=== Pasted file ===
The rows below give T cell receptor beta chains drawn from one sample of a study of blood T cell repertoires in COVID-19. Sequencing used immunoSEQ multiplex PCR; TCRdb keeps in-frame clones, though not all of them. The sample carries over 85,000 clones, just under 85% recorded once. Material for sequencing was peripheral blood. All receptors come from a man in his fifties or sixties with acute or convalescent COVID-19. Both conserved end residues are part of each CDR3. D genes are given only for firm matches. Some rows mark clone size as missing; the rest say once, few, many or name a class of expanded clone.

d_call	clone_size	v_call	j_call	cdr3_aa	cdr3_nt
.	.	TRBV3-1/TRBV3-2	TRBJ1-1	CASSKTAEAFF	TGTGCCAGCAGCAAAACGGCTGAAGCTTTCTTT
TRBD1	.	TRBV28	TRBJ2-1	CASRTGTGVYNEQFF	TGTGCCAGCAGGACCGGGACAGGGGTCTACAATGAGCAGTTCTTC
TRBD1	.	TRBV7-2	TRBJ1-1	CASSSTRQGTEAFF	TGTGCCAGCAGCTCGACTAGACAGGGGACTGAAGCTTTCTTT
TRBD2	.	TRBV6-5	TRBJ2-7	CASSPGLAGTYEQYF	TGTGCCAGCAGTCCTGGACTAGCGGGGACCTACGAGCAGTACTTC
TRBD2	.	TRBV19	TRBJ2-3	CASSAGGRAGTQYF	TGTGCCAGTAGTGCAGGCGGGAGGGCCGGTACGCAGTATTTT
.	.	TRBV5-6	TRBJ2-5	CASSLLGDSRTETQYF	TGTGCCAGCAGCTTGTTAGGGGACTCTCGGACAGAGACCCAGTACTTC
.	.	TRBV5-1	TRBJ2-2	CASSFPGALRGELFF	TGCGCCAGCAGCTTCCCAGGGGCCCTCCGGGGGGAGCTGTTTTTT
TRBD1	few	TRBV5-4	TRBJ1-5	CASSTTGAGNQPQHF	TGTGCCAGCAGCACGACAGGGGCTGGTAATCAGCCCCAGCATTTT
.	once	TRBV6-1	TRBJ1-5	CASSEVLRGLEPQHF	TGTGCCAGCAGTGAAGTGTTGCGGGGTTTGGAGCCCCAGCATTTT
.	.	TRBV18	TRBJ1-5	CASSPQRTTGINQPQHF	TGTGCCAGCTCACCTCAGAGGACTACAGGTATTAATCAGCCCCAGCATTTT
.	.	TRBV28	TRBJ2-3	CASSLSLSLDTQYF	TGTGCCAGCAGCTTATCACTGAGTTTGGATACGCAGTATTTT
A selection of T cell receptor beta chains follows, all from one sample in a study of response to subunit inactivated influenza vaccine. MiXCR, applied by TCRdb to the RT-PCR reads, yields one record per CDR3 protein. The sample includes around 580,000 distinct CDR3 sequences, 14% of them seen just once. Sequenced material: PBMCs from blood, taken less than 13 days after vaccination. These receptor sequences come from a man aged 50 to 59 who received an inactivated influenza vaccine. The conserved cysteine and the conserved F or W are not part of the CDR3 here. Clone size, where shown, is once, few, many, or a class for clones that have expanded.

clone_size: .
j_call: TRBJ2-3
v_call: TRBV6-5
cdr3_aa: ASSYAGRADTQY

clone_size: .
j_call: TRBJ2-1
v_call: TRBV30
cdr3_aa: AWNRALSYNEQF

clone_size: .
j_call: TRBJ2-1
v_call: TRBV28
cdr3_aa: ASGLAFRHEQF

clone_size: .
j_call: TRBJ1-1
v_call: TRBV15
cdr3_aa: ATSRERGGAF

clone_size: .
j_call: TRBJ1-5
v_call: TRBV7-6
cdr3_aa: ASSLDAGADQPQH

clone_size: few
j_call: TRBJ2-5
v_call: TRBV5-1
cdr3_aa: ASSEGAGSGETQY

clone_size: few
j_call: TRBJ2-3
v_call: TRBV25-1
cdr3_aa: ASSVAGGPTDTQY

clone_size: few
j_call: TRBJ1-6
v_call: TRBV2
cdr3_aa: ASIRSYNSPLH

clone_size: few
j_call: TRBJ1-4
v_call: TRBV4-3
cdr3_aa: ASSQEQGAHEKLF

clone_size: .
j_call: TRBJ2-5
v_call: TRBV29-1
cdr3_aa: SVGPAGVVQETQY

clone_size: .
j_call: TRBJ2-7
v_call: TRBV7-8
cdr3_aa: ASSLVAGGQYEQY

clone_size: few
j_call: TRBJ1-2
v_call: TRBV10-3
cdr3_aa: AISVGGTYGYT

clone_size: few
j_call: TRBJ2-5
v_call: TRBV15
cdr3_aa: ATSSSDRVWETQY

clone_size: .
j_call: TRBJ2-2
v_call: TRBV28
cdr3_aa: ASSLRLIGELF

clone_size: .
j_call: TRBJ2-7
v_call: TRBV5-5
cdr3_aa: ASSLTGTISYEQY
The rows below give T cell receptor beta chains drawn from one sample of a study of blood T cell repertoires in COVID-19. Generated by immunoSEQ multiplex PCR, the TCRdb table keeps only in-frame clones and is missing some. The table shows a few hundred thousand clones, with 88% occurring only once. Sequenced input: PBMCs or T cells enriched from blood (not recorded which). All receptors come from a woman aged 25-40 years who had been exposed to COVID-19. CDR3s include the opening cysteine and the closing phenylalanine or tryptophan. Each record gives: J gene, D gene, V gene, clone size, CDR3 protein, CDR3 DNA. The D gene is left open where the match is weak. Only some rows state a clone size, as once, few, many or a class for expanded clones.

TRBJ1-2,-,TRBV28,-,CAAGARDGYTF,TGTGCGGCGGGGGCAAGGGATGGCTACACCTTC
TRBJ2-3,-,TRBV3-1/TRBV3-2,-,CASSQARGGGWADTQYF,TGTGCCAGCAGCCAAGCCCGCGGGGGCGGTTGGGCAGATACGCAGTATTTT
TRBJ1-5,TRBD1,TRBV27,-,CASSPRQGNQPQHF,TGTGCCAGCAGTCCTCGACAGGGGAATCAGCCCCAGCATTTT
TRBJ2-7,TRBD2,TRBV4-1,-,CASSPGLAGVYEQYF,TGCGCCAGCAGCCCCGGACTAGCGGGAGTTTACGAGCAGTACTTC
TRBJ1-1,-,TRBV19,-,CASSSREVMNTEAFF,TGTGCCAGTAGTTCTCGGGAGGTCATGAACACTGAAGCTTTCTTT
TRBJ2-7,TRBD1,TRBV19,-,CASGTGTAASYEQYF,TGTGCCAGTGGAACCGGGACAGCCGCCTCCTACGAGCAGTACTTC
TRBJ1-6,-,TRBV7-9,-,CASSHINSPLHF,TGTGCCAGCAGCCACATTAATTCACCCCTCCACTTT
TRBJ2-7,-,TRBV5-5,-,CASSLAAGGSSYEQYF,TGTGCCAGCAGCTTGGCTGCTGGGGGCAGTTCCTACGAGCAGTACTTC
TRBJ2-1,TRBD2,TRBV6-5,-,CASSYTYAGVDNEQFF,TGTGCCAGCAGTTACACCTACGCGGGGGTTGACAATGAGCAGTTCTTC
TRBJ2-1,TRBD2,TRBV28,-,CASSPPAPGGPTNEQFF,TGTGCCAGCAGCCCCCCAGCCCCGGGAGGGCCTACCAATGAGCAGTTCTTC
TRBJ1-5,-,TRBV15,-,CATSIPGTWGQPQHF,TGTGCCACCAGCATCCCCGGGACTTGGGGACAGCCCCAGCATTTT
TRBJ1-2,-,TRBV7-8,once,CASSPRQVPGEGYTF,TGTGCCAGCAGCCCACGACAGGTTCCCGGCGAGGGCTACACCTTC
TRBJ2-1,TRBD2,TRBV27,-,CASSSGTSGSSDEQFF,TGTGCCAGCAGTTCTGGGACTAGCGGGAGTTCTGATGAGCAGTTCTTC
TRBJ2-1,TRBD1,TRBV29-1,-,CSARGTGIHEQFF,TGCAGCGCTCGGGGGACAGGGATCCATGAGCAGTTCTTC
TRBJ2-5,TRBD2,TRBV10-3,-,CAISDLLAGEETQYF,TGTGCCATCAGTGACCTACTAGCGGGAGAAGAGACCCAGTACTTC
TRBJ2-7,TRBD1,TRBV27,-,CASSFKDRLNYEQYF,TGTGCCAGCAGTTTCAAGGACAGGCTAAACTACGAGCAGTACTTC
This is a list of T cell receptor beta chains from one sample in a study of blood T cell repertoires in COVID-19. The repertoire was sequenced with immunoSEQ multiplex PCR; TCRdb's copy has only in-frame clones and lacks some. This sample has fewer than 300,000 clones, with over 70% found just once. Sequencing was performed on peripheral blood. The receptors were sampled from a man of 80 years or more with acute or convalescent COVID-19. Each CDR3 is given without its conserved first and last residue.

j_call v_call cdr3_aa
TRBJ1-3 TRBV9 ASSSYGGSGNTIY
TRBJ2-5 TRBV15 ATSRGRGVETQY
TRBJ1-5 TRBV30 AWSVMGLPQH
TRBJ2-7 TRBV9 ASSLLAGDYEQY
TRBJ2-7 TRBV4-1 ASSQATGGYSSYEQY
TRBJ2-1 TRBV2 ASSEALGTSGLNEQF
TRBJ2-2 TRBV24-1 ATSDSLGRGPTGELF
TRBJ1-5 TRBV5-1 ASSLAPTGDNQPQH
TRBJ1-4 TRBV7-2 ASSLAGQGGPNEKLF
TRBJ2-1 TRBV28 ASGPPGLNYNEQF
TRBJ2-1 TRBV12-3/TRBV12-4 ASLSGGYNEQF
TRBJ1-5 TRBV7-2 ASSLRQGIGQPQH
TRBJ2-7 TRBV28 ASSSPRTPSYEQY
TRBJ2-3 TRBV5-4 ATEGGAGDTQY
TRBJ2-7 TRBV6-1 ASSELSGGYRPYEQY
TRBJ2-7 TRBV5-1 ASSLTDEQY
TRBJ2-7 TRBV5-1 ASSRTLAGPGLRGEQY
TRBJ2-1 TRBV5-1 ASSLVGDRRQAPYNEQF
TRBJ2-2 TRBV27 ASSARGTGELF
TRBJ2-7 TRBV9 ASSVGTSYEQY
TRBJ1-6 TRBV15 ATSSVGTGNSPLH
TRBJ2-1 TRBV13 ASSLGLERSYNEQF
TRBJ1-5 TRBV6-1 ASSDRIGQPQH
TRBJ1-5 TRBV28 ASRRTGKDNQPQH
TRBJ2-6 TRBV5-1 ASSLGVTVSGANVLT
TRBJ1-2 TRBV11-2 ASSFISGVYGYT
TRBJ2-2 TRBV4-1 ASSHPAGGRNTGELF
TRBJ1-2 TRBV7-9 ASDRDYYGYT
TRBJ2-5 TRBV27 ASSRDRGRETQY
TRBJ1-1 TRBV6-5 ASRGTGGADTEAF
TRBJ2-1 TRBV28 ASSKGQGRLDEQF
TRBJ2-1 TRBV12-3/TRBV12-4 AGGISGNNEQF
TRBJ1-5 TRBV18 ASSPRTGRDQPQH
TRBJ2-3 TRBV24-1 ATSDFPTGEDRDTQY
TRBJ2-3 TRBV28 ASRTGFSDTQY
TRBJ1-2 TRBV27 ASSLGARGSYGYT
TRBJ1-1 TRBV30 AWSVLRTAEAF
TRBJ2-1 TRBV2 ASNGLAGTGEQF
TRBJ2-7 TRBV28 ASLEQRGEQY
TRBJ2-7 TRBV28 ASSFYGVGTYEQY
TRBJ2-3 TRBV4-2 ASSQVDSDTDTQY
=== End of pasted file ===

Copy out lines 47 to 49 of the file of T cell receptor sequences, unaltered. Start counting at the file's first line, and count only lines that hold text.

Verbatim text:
clone_size: few
j_call: TRBJ1-4
v_call: TRBV4-3